“I am Charlie,” is the slogan which has caught on and brought people together against the Islamic jihadists who killed 12 people in the attack on Wednesday, including the magazine’s editor-in-chief and leading cartoonists, reports the Business Insider. However, leaked emails from Al Jazeera English editor and executive producer Salah-Aldeen Khadr reflect a different perspective.
“Defending freedom of expression in the face of oppression is one thing; insisting on the right to be obnoxious and offensive just because you can is infantile,” Khadr wrote. “Baiting extremists isn’t bravely defiant when your manner of doing so is more significant in offending millions of moderate people as well. And within a climate where violent response—however illegitimate [sic]—is a real risk, taking a goading stand on a principle virtually no one contests is worse than pointless: it’s pointlessly all about you.”
According to the National Review, which broke the story, Khadr’s denunciation of Charlie Hebdo’s publication of cartoons mocking the prophet Mohammed didn’t sit well with some Al Jazeera English employees.
Hours later, U.S.-based correspondent Tom Ackerman sent an email quoting a paragraph from a New York Times‘ January 7 column by Ross Douthat. The op-ed argued that cartoons like the ones that drove the radical Islamists to murder must be published, “because the murderers cannot be allowed for a single moment to think that their strategy can succeed.”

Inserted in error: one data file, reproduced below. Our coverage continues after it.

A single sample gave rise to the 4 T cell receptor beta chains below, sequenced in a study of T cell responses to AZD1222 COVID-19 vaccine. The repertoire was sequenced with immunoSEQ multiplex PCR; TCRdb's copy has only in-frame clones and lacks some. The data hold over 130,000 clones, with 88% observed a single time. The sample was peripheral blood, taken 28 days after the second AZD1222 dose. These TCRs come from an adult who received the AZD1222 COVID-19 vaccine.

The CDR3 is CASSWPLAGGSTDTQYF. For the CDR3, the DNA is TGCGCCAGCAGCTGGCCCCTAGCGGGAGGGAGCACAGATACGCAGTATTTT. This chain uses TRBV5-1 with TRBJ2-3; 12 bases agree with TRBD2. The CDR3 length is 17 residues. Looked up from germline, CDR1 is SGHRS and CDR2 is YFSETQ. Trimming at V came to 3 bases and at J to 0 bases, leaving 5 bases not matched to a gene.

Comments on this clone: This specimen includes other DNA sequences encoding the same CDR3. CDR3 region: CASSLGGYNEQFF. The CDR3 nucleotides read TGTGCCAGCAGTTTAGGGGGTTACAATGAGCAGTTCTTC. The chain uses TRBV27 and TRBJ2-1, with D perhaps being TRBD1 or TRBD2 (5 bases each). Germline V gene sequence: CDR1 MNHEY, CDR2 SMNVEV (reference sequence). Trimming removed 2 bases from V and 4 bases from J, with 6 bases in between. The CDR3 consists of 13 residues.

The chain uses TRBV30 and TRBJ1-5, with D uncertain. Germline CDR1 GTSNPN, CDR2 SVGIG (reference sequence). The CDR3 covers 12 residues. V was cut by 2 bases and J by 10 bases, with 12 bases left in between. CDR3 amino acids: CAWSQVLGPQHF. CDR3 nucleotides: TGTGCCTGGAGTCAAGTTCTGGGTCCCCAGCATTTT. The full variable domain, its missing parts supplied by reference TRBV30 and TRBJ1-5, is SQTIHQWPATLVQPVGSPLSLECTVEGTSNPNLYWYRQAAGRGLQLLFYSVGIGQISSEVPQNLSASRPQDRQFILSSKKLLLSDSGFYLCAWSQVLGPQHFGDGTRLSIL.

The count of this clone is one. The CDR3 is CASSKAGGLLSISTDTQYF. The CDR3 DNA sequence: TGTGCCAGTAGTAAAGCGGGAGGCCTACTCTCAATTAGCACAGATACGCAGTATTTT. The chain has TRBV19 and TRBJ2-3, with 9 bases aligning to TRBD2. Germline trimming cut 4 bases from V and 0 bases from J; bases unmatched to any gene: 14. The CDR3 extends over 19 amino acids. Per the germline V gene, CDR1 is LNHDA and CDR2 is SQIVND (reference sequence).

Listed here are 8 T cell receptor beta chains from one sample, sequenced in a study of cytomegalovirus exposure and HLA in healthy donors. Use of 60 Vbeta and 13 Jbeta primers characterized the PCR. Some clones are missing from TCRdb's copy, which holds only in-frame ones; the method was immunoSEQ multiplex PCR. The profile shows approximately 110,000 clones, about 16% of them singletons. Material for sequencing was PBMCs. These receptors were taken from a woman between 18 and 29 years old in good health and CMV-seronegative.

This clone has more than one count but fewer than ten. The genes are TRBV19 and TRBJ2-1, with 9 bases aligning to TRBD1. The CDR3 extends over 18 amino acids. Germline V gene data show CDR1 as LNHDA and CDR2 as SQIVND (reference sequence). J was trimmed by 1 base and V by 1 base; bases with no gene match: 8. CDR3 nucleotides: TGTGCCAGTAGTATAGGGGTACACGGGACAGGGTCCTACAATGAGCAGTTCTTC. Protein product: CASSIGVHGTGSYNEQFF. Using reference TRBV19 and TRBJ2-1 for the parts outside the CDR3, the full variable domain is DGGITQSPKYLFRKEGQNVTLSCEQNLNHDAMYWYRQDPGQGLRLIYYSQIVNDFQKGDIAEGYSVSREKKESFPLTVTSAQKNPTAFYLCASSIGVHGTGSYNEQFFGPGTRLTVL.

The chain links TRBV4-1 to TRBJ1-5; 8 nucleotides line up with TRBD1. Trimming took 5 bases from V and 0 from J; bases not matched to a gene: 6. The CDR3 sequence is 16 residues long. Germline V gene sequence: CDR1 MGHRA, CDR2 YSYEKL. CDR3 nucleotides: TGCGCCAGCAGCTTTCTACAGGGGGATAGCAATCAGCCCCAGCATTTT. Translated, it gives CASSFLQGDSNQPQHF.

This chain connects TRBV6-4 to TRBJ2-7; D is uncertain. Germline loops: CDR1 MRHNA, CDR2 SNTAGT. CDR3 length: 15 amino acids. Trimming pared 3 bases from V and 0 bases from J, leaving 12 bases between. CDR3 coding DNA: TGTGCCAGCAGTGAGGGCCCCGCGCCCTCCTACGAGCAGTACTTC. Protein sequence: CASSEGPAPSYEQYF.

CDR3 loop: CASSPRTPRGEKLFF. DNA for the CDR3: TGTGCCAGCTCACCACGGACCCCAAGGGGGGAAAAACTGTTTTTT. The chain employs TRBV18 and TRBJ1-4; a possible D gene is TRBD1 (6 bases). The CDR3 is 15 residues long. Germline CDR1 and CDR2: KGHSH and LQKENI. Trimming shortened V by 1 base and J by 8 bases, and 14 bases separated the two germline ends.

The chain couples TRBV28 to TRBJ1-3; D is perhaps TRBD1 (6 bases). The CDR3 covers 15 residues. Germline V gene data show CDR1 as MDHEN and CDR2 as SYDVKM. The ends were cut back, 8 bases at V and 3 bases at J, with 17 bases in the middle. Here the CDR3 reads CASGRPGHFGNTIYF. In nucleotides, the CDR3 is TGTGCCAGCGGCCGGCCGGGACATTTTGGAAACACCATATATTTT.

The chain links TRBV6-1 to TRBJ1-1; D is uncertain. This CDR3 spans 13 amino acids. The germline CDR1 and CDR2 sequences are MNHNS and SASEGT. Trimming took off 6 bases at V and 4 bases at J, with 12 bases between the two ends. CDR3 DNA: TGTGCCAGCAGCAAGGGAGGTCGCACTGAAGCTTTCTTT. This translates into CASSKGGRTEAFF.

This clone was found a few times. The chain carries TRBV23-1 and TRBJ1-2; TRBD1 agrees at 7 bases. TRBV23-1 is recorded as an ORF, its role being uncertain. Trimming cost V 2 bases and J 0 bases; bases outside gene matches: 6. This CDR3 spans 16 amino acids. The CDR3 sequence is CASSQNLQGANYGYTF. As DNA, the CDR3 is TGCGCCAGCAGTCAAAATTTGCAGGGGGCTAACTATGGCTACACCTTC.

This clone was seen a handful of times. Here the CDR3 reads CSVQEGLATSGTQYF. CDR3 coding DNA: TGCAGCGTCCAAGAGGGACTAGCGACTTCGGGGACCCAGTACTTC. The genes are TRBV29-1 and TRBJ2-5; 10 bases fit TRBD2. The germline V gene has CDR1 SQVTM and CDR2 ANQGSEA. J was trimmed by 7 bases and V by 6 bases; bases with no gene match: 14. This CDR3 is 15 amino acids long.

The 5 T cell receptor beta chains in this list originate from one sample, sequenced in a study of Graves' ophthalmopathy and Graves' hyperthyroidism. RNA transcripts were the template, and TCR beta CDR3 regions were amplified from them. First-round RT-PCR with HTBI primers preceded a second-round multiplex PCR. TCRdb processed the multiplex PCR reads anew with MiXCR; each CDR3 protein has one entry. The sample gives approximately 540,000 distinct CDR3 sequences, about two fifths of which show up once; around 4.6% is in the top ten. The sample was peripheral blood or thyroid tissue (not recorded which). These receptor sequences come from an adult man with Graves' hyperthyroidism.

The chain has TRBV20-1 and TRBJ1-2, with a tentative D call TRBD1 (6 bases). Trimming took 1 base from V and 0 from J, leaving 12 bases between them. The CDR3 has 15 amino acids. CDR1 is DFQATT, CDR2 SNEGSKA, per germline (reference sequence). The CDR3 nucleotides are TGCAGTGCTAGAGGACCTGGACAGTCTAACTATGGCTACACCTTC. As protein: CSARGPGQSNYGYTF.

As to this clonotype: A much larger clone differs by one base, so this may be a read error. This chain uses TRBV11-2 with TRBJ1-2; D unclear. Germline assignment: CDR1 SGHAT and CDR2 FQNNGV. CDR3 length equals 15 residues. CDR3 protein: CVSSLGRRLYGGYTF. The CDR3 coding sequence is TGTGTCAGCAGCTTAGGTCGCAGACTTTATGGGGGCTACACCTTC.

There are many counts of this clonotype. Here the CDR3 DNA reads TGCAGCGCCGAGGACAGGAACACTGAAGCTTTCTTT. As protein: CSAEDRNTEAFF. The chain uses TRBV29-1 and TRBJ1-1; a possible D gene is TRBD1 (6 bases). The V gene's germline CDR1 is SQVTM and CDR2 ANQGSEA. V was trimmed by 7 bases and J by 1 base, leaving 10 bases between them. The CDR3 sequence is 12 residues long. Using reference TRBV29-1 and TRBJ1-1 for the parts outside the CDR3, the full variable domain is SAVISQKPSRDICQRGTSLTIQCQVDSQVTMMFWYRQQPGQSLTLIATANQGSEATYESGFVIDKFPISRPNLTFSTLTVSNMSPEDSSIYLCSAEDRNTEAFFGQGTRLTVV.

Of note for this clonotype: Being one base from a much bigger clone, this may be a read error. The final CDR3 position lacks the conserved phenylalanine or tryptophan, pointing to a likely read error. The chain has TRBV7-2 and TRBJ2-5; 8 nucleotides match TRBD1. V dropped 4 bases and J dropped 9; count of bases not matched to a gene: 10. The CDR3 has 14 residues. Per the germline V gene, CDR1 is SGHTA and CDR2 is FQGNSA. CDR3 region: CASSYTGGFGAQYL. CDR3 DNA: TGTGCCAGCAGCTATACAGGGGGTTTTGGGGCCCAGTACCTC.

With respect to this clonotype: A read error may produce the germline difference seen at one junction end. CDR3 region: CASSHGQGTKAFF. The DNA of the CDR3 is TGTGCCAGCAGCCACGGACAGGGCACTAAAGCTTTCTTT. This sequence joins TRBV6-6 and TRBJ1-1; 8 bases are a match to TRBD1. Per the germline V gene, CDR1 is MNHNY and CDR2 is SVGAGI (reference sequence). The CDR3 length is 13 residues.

The email started a chain reaction within the Al Jazeera network, which revealed polarizing beliefs about the attack.
“I guess if you insult 1.5 billion people chances are one or two of them will kill you,” wrote Doha based reporter Mohamed Vall Salem, who reported for Al Jazeera’s Arab-language channel before joining its English wing in 2006. “And I guess if you encourage people to go on insulting 1.5 billion people about their most sacred icons then you just want more killings because as I said in 1.5 billion there will remain some fools who don’t abide by the laws or know about free speech. What Charlie Hebdo did was not free speech it was an abuse of free speech in my opinion, go back to the cartoons and have a look at them! It’s not about what the drawing said, it was about how they said it. I condemn those heinous killings, but I’M NOT CHARLIE.”
The National Review reports Khadr added, “This was a targeted attack, not a broad attack on the french population a la Twin towers or 7/7 style. So who was this attack against? The whole of France/EU society? Or specifically this magazine. The difference lies in how this is reported not in how terrible the act is obviously – murder is murder either way… but poses a narrower question of the “why”? attack on french society and values? Only if you consider CH’s racist caricatures to be the best of European intellectual production (total whitewash on that at the moment).”